September 24th, 2015 by admin
Here’s a nice article from The Atlantic on the history of domestic help. Enjoy.
For centuries, a woman’s social status was clear-cut: either she had a maid or she was one. Servants—often live-ins—who did the bulk of the cooking, laundry, and childcare were an indispensable part of life for virtually everyone who wasn’t a domestic worker him or herself.Live-in maids, though, are now an anachronism—their outfits are more often seen as Halloween costumes or part of sexual roleplays. The fact that servants used to be a fixture of domestic life and are now reserved for the wealthy is one of the key, but little discussed, reasons why contemporary middle-class men and women feel overwhelmed by responsibilities. The receding presence of hired help has been accompanied by tremendous and long overdue boosts in the rights of domestic workers. At the same time, it means that fewer families today can afford the household support that was available to previous generations; paying even a part-time nanny on the books can be a time-consuming and expensive bureaucratic procedure…
Read more: Maids in America: The Decline of Domestic Help – The Atlantic
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August 25th, 2015 by admin
Some amazing history in our industry. Read or listen from the link in the full story.
Atlanta resident, civil rights organizer and household domestic worker Dorothy Bolden died in 2005 at the age of 80, but the work she did during her lifetime lives on.
“Dorothy Bolden was absolutely fearless when it came to speaking up for the common person,” according to her obituary in the Atlanta Journal-Constitution.Bolden was born in the historic Vine City neighborhood and started working as a domestic laborer as early as age 9. She was active in the civil rights movement and was even a neighbor of Martin Luther King Jr. In 1968, Bolden founded the National Domestic Workers Union of America.Her impact on the organization of household help and on the labor laws governing these workers remains as significant today as it was when she helped start the movement in the 1950s.Bolden is part of a collective of women who were a driving force in the unionization of domestic workers. Their untold story is detailed in a new book called “Household Workers Unite: The Untold Story of African American Women Who Built a Movement” by Barnard College professor and author Premilla Nadasen.
Source: Book Details How Household Labor Unionized, Started Movement | WABE 90.1 FM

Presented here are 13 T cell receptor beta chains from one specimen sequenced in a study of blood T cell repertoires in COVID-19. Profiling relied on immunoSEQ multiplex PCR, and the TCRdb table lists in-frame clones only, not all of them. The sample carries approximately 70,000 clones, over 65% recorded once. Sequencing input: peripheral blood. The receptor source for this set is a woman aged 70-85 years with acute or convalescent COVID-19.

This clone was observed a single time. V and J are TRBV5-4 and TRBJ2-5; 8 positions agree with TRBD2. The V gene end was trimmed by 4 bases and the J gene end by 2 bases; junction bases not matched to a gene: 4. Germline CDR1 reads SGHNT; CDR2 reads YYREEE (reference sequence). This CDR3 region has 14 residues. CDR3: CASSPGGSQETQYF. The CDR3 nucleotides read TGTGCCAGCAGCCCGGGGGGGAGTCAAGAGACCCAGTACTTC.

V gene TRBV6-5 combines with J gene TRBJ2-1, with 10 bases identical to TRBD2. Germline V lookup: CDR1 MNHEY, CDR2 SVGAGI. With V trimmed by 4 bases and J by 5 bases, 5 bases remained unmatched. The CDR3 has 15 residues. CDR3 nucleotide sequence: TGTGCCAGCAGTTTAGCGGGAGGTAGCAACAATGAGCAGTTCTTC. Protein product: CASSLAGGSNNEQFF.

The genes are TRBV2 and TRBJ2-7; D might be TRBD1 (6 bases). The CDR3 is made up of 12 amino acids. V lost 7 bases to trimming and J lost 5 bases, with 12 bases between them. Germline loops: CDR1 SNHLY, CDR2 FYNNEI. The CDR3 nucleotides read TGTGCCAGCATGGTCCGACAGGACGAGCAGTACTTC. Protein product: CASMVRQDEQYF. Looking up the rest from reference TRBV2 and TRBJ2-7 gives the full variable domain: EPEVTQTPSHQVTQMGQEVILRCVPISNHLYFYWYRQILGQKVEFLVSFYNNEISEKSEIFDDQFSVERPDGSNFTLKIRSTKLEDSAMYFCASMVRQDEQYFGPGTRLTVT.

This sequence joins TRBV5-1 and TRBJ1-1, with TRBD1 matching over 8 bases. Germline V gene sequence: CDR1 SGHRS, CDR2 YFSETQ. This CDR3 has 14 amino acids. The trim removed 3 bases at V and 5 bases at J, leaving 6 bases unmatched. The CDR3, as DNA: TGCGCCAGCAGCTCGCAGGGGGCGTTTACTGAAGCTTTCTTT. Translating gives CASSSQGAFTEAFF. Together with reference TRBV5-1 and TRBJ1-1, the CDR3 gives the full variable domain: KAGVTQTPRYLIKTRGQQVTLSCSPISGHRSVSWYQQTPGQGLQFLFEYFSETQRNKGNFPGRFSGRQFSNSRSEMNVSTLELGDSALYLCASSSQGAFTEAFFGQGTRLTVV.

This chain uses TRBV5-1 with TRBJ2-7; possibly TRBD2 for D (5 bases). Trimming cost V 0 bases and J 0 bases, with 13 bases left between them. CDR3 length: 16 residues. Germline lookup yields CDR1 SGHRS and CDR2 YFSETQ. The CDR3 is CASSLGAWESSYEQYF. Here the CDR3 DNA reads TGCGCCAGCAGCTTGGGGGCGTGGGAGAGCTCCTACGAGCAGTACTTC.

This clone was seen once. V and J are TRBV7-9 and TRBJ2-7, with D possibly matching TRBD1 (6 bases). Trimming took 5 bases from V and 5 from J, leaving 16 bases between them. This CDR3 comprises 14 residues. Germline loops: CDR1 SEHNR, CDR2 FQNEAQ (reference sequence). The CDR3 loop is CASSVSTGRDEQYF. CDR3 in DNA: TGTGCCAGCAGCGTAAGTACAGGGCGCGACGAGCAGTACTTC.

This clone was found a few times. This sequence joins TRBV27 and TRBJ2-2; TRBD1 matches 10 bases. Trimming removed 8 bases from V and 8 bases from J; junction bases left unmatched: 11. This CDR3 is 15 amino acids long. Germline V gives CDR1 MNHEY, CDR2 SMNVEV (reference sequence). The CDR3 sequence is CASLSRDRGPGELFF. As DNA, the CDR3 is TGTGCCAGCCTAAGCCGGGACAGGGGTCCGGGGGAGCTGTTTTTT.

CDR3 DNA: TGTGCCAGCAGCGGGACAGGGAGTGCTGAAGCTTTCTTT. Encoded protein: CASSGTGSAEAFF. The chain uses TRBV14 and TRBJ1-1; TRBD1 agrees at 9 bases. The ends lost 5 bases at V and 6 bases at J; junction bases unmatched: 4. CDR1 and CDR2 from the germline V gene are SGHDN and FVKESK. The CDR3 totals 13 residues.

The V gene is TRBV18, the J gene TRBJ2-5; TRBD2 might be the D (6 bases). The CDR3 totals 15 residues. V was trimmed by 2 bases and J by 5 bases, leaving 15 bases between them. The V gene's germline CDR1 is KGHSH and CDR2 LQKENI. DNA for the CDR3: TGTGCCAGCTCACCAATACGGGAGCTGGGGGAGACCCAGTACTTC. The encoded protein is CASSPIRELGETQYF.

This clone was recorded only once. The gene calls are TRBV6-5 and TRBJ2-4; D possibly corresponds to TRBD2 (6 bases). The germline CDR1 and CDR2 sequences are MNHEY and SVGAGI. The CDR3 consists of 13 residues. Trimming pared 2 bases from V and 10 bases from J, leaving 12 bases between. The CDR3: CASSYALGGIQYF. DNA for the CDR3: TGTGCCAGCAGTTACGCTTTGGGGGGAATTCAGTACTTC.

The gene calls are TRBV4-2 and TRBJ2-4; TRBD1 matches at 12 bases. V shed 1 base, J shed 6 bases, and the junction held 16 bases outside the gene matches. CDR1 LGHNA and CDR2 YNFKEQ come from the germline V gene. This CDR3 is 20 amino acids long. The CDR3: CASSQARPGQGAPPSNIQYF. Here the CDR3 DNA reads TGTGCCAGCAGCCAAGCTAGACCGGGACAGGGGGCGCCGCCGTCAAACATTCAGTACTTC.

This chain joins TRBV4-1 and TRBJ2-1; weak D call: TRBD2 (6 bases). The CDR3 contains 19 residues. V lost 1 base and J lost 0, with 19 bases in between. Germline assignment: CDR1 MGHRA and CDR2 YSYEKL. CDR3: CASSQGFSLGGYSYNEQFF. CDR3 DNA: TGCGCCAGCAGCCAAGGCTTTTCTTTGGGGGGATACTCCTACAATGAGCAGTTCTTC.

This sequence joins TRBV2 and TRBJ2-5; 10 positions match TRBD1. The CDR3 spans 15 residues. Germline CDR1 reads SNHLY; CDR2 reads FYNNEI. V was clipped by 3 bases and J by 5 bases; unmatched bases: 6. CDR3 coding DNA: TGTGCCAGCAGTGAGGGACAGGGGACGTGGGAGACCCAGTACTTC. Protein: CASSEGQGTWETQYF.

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July 24th, 2015 by admin
Just read this. Be happy about your working conditions. Expose injustice if you see it.
An estimated, 8.5 million domestic workers are paid a pittance to mollycoddle Pakistan’s elite and upper middle class. Services include, but are not limited to cooking, cleaning, guarding and driving. Working conditions, responsibilities, pay scale, vacations, allowances, health benefits and other potential points of contention – including the recent statewide increment in minimum wage – are fluid in the absence of a contract. Ultimately, when domestic workers outnumber opportunities, the all-powerful employer reigns supreme with millions subjected to a life of thankless servitude.
Recompense that permits survival in exchange for nearly every minute of a person’s life, without any route for upward social mobility, can only be viewed as modern day slavery. Establishing equity, in any workplace cannot be left to the whims of a penny-pinching employer. The design is ripe to exact injustice.
On the other side of the fence, commanding a battery of servants, or just a poor lone soul, indolent employers have every reason to maintain the status quo and will do everything to guard their choice to oppress domestic help and pay below minimum wage.
When domestic help asks for a raise, domestic help is ‘ungrateful’. When they ask for a leave, they are ‘perpetually absent’. When accruing work is assigned to them and they are unable to cope, they are worthy of abuse. In case of theft, domestic help is the first suspect.
Read more via: Modern day slavery
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July 16th, 2015 by admin
Good job hunting basics are important. Here are a few ideas to help in your search.
If you want to find a job you love, you have to have high standards. You have to know what you want and what you’re worth, and you can’t be willing to settle for anything lower than that.But that doesn’t mean you can hold the job-hunting process to the same standards. In fact, it’s far too easy for job hunters to go into the job search with unrealistic expectations about how the process will work—expectations that often result in disappointment. To get through the job hunt successfully, you have to stop believing in these myths and instead focus on more effective ways to get the attention of—and ultimately impress—the hiring manager.
Read more via: 5 Job Search Myths That Are Holding You Back – The Muse